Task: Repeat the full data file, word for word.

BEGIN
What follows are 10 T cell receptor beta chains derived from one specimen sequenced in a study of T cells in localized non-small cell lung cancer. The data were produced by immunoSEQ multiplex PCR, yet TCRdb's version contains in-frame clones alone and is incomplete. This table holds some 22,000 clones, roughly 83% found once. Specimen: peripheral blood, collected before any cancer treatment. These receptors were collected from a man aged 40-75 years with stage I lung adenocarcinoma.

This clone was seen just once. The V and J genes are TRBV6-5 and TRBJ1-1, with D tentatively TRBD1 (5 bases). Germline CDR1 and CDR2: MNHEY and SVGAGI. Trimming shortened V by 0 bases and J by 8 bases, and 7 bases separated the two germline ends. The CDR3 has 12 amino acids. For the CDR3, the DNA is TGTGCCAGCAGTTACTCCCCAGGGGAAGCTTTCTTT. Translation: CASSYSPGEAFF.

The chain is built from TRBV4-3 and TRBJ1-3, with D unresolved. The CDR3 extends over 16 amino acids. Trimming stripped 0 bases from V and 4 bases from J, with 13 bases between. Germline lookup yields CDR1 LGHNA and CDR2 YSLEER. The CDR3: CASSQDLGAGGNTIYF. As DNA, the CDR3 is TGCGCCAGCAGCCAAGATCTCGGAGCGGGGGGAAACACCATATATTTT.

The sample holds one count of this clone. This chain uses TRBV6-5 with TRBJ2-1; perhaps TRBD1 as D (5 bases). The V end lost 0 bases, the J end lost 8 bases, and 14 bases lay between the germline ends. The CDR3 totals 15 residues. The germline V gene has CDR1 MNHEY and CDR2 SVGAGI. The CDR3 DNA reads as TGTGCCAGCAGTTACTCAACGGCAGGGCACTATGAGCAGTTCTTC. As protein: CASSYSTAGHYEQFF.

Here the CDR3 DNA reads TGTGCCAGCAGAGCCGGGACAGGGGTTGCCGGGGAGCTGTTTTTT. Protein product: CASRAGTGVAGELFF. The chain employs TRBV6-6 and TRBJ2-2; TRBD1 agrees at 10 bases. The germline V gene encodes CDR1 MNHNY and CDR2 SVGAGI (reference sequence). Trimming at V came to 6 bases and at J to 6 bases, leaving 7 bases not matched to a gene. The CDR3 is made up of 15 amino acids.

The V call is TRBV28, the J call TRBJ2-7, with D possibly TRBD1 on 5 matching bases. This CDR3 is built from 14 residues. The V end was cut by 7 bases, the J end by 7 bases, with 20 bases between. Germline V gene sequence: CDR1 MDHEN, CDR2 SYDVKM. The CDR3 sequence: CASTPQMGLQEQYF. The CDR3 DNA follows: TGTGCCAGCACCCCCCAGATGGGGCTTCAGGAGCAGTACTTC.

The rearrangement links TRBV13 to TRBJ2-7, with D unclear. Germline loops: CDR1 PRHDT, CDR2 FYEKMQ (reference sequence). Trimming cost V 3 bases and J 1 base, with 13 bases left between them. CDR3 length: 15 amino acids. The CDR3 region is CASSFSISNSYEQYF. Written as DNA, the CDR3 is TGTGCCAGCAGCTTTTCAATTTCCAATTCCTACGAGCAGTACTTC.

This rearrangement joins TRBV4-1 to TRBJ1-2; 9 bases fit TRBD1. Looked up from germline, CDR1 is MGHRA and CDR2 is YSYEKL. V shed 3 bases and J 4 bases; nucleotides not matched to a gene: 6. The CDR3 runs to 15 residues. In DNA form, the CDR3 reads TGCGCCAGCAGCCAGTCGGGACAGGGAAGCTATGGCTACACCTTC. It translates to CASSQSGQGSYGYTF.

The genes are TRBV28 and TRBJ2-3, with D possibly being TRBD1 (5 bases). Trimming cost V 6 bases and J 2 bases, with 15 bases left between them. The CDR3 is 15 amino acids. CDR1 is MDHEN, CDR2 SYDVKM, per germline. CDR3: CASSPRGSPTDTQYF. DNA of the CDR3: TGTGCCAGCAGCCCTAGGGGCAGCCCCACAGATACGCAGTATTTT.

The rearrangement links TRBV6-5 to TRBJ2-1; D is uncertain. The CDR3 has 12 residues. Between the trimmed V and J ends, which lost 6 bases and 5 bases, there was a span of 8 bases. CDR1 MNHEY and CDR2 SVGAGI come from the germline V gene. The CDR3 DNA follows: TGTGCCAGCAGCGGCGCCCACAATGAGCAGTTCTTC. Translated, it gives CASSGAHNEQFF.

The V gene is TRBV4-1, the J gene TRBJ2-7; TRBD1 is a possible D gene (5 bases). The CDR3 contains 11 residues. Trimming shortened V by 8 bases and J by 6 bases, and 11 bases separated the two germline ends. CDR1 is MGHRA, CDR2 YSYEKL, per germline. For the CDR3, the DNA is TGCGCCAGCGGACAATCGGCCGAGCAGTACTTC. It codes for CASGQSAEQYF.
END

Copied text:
What follows are 10 T cell receptor beta chains derived from one specimen sequenced in a study of T cells in localized non-small cell lung cancer. The data were produced by immunoSEQ multiplex PCR, yet TCRdb's version contains in-frame clones alone and is incomplete. This table holds some 22,000 clones, roughly 83% found once. Specimen: peripheral blood, collected before any cancer treatment. These receptors were collected from a man aged 40-75 years with stage I lung adenocarcinoma.

This clone was seen just once. The V and J genes are TRBV6-5 and TRBJ1-1, with D tentatively TRBD1 (5 bases). Germline CDR1 and CDR2: MNHEY and SVGAGI. Trimming shortened V by 0 bases and J by 8 bases, and 7 bases separated the two germline ends. The CDR3 has 12 amino acids. For the CDR3, the DNA is TGTGCCAGCAGTTACTCCCCAGGGGAAGCTTTCTTT. Translation: CASSYSPGEAFF.

The chain is built from TRBV4-3 and TRBJ1-3, with D unresolved. The CDR3 extends over 16 amino acids. Trimming stripped 0 bases from V and 4 bases from J, with 13 bases between. Germline lookup yields CDR1 LGHNA and CDR2 YSLEER. The CDR3: CASSQDLGAGGNTIYF. As DNA, the CDR3 is TGCGCCAGCAGCCAAGATCTCGGAGCGGGGGGAAACACCATATATTTT.

The sample holds one count of this clone. This chain uses TRBV6-5 with TRBJ2-1; perhaps TRBD1 as D (5 bases). The V end lost 0 bases, the J end lost 8 bases, and 14 bases lay between the germline ends. The CDR3 totals 15 residues. The germline V gene has CDR1 MNHEY and CDR2 SVGAGI. The CDR3 DNA reads as TGTGCCAGCAGTTACTCAACGGCAGGGCACTATGAGCAGTTCTTC. As protein: CASSYSTAGHYEQFF.

Here the CDR3 DNA reads TGTGCCAGCAGAGCCGGGACAGGGGTTGCCGGGGAGCTGTTTTTT. Protein product: CASRAGTGVAGELFF. The chain employs TRBV6-6 and TRBJ2-2; TRBD1 agrees at 10 bases. The germline V gene encodes CDR1 MNHNY and CDR2 SVGAGI (reference sequence). Trimming at V came to 6 bases and at J to 6 bases, leaving 7 bases not matched to a gene. The CDR3 is made up of 15 amino acids.

The V call is TRBV28, the J call TRBJ2-7, with D possibly TRBD1 on 5 matching bases. This CDR3 is built from 14 residues. The V end was cut by 7 bases, the J end by 7 bases, with 20 bases between. Germline V gene sequence: CDR1 MDHEN, CDR2 SYDVKM. The CDR3 sequence: CASTPQMGLQEQYF. The CDR3 DNA follows: TGTGCCAGCACCCCCCAGATGGGGCTTCAGGAGCAGTACTTC.

The rearrangement links TRBV13 to TRBJ2-7, with D unclear. Germline loops: CDR1 PRHDT, CDR2 FYEKMQ (reference sequence). Trimming cost V 3 bases and J 1 base, with 13 bases left between them. CDR3 length: 15 amino acids. The CDR3 region is CASSFSISNSYEQYF. Written as DNA, the CDR3 is TGTGCCAGCAGCTTTTCAATTTCCAATTCCTACGAGCAGTACTTC.

This rearrangement joins TRBV4-1 to TRBJ1-2; 9 bases fit TRBD1. Looked up from germline, CDR1 is MGHRA and CDR2 is YSYEKL. V shed 3 bases and J 4 bases; nucleotides not matched to a gene: 6. The CDR3 runs to 15 residues. In DNA form, the CDR3 reads TGCGCCAGCAGCCAGTCGGGACAGGGAAGCTATGGCTACACCTTC. It translates to CASSQSGQGSYGYTF.

The genes are TRBV28 and TRBJ2-3, with D possibly being TRBD1 (5 bases). Trimming cost V 6 bases and J 2 bases, with 15 bases left between them. The CDR3 is 15 amino acids. CDR1 is MDHEN, CDR2 SYDVKM, per germline. CDR3: CASSPRGSPTDTQYF. DNA of the CDR3: TGTGCCAGCAGCCCTAGGGGCAGCCCCACAGATACGCAGTATTTT.

The rearrangement links TRBV6-5 to TRBJ2-1; D is uncertain. The CDR3 has 12 residues. Between the trimmed V and J ends, which lost 6 bases and 5 bases, there was a span of 8 bases. CDR1 MNHEY and CDR2 SVGAGI come from the germline V gene. The CDR3 DNA follows: TGTGCCAGCAGCGGCGCCCACAATGAGCAGTTCTTC. Translated, it gives CASSGAHNEQFF.

The V gene is TRBV4-1, the J gene TRBJ2-7; TRBD1 is a possible D gene (5 bases). The CDR3 contains 11 residues. Trimming shortened V by 8 bases and J by 6 bases, and 11 bases separated the two germline ends. CDR1 is MGHRA, CDR2 YSYEKL, per germline. For the CDR3, the DNA is TGCGCCAGCGGACAATCGGCCGAGCAGTACTTC. It codes for CASGQSAEQYF.